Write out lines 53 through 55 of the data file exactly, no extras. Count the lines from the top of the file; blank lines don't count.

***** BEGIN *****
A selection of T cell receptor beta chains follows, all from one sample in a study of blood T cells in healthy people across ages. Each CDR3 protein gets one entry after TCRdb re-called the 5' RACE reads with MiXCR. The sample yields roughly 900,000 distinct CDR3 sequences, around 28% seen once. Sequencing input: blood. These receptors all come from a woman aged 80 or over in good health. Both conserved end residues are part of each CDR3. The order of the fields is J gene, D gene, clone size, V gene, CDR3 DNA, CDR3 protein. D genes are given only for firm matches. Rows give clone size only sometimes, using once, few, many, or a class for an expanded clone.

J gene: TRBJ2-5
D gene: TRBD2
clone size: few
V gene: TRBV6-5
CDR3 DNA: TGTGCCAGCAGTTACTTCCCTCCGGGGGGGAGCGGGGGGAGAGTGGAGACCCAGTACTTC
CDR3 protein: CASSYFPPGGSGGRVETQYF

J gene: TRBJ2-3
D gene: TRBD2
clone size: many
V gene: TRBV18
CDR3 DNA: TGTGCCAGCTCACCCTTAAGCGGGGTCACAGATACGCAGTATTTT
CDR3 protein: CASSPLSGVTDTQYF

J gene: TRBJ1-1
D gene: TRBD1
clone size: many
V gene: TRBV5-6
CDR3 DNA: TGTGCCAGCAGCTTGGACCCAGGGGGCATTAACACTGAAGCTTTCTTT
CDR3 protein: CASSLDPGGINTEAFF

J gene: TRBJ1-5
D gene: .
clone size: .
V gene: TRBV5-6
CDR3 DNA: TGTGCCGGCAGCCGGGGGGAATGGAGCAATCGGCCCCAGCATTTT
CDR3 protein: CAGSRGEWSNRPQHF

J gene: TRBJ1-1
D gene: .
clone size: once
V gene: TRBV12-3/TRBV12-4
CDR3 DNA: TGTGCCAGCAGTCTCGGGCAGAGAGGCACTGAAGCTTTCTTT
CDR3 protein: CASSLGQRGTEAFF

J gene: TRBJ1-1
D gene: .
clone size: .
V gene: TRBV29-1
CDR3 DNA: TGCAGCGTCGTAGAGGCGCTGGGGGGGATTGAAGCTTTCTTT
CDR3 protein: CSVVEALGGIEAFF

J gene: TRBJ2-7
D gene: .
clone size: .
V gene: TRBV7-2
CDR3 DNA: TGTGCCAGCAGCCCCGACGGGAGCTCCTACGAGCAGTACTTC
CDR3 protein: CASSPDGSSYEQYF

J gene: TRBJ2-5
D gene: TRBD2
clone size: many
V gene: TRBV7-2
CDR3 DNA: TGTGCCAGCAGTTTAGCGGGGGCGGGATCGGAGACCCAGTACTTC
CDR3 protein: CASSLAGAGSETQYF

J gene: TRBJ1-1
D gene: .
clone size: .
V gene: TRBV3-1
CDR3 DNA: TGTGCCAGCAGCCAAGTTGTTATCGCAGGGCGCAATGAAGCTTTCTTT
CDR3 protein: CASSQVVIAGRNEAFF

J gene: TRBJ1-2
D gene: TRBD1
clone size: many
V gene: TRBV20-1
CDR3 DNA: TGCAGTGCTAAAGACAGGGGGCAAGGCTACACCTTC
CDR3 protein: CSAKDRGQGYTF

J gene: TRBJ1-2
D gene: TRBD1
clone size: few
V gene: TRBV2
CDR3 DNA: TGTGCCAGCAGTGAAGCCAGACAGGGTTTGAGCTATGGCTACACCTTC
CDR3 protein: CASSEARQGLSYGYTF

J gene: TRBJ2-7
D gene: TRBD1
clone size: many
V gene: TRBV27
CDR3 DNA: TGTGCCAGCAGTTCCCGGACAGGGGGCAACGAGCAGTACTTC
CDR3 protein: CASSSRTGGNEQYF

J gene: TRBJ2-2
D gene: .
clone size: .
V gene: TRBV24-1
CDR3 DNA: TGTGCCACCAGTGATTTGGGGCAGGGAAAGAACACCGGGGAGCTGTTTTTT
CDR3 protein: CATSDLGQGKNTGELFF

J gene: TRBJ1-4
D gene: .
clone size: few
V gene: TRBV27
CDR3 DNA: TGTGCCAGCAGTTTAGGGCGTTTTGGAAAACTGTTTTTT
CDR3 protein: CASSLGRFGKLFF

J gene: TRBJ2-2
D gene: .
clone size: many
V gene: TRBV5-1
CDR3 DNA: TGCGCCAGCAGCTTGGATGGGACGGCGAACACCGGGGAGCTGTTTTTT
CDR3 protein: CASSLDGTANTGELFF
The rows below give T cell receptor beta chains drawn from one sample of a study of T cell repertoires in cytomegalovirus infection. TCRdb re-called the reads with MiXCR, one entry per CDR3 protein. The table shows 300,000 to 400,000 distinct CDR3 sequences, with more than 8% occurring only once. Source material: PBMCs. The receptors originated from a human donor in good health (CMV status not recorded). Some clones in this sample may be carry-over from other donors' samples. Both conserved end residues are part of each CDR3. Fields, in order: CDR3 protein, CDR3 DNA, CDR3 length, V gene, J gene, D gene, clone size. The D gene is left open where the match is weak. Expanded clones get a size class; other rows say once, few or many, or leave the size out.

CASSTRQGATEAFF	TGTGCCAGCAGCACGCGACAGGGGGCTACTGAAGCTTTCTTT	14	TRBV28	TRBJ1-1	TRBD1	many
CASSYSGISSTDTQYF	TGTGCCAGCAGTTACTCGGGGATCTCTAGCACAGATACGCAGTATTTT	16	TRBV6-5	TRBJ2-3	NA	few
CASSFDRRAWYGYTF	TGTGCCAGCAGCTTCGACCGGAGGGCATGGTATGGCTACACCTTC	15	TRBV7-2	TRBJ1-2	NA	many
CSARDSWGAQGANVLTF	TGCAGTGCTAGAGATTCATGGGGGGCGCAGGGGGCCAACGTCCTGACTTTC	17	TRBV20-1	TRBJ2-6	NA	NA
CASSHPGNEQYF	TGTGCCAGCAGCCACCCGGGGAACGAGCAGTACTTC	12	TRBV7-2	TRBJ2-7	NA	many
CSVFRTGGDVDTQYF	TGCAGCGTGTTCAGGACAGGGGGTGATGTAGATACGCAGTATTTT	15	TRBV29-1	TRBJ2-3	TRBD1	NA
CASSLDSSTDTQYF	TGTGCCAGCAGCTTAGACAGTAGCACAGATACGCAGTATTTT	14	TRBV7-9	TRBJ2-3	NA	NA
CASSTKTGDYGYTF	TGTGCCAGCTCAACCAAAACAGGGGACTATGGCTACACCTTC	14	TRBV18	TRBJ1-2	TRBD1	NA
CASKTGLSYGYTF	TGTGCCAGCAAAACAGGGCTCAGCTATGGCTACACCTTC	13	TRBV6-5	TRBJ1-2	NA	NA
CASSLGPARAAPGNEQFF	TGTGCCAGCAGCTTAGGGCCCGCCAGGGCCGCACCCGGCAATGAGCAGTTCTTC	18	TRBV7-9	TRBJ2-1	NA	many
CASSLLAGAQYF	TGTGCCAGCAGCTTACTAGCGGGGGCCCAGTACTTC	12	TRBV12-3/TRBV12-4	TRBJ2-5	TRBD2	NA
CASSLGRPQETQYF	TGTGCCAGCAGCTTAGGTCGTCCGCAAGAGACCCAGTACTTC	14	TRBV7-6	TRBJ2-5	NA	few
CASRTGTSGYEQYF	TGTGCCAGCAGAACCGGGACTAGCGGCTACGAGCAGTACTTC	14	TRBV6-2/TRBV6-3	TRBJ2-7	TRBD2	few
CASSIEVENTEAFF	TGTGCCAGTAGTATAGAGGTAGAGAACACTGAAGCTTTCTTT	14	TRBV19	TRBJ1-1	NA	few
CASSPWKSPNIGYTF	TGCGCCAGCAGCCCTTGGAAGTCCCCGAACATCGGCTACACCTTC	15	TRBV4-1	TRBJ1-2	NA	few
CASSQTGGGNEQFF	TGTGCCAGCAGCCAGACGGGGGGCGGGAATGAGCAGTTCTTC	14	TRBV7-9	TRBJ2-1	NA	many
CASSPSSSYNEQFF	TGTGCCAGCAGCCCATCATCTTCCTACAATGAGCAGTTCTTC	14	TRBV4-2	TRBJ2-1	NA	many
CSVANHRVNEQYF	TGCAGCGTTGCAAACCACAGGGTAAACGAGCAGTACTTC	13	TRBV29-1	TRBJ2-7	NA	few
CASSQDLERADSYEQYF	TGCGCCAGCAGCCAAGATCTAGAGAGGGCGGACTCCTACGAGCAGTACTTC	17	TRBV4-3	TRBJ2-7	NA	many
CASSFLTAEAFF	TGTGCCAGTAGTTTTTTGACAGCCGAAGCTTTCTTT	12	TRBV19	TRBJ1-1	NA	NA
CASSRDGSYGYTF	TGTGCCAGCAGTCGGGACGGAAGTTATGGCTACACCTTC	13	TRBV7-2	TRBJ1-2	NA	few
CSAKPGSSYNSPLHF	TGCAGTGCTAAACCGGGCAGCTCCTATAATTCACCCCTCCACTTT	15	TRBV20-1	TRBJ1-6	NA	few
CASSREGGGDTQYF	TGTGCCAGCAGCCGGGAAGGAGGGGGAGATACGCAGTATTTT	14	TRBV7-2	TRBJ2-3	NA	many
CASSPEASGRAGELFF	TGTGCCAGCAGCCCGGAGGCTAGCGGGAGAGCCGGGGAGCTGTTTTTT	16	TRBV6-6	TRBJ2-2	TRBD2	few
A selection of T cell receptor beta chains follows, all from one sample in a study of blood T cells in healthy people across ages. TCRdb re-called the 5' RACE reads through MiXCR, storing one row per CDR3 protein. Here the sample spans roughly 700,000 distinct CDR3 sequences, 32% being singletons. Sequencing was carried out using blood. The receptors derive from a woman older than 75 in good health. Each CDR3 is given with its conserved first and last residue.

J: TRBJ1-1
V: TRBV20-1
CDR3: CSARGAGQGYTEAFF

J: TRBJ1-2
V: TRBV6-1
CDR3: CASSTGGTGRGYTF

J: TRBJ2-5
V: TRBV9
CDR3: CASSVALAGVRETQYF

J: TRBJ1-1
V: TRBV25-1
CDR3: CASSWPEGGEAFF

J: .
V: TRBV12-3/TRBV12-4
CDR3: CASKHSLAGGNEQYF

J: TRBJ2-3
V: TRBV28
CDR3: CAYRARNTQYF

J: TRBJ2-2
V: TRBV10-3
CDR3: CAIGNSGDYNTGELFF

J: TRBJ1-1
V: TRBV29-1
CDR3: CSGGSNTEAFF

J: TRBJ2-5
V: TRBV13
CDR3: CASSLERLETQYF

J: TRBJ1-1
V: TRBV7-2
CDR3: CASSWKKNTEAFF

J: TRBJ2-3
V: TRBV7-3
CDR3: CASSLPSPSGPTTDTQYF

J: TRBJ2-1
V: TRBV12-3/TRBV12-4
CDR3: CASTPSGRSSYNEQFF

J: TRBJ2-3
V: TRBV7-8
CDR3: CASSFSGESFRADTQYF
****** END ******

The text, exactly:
V gene: TRBV3-1
CDR3 DNA: TGTGCCAGCAGCCAAGTTGTTATCGCAGGGCGCAATGAAGCTTTCTTT
CDR3 protein: CASSQVVIAGRNEAFF